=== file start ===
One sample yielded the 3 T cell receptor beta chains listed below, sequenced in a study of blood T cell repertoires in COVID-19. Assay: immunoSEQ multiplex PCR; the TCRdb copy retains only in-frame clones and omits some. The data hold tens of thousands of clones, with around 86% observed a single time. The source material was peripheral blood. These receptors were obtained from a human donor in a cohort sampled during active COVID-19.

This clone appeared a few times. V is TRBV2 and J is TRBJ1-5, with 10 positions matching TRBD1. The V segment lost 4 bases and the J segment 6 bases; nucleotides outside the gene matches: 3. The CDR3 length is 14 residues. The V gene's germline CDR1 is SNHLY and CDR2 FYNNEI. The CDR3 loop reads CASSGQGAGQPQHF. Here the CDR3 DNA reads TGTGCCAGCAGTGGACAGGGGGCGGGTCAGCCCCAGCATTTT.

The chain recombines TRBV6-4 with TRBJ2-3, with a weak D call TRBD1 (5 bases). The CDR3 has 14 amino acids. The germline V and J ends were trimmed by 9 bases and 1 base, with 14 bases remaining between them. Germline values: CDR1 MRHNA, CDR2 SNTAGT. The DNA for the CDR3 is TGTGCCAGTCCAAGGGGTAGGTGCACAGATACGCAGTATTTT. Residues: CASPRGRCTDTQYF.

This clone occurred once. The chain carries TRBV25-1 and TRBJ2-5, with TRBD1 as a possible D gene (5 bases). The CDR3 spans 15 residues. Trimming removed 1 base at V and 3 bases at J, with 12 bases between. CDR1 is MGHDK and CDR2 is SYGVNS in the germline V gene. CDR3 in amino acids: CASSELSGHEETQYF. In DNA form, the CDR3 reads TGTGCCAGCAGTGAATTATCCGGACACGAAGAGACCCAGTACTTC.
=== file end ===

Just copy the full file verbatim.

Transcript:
One sample yielded the 3 T cell receptor beta chains listed below, sequenced in a study of blood T cell repertoires in COVID-19. Assay: immunoSEQ multiplex PCR; the TCRdb copy retains only in-frame clones and omits some. The data hold tens of thousands of clones, with around 86% observed a single time. The source material was peripheral blood. These receptors were obtained from a human donor in a cohort sampled during active COVID-19.

This clone appeared a few times. V is TRBV2 and J is TRBJ1-5, with 10 positions matching TRBD1. The V segment lost 4 bases and the J segment 6 bases; nucleotides outside the gene matches: 3. The CDR3 length is 14 residues. The V gene's germline CDR1 is SNHLY and CDR2 FYNNEI. The CDR3 loop reads CASSGQGAGQPQHF. Here the CDR3 DNA reads TGTGCCAGCAGTGGACAGGGGGCGGGTCAGCCCCAGCATTTT.

The chain recombines TRBV6-4 with TRBJ2-3, with a weak D call TRBD1 (5 bases). The CDR3 has 14 amino acids. The germline V and J ends were trimmed by 9 bases and 1 base, with 14 bases remaining between them. Germline values: CDR1 MRHNA, CDR2 SNTAGT. The DNA for the CDR3 is TGTGCCAGTCCAAGGGGTAGGTGCACAGATACGCAGTATTTT. Residues: CASPRGRCTDTQYF.

This clone occurred once. The chain carries TRBV25-1 and TRBJ2-5, with TRBD1 as a possible D gene (5 bases). The CDR3 spans 15 residues. Trimming removed 1 base at V and 3 bases at J, with 12 bases between. CDR1 is MGHDK and CDR2 is SYGVNS in the germline V gene. CDR3 in amino acids: CASSELSGHEETQYF. In DNA form, the CDR3 reads TGTGCCAGCAGTGAATTATCCGGACACGAAGAGACCCAGTACTTC.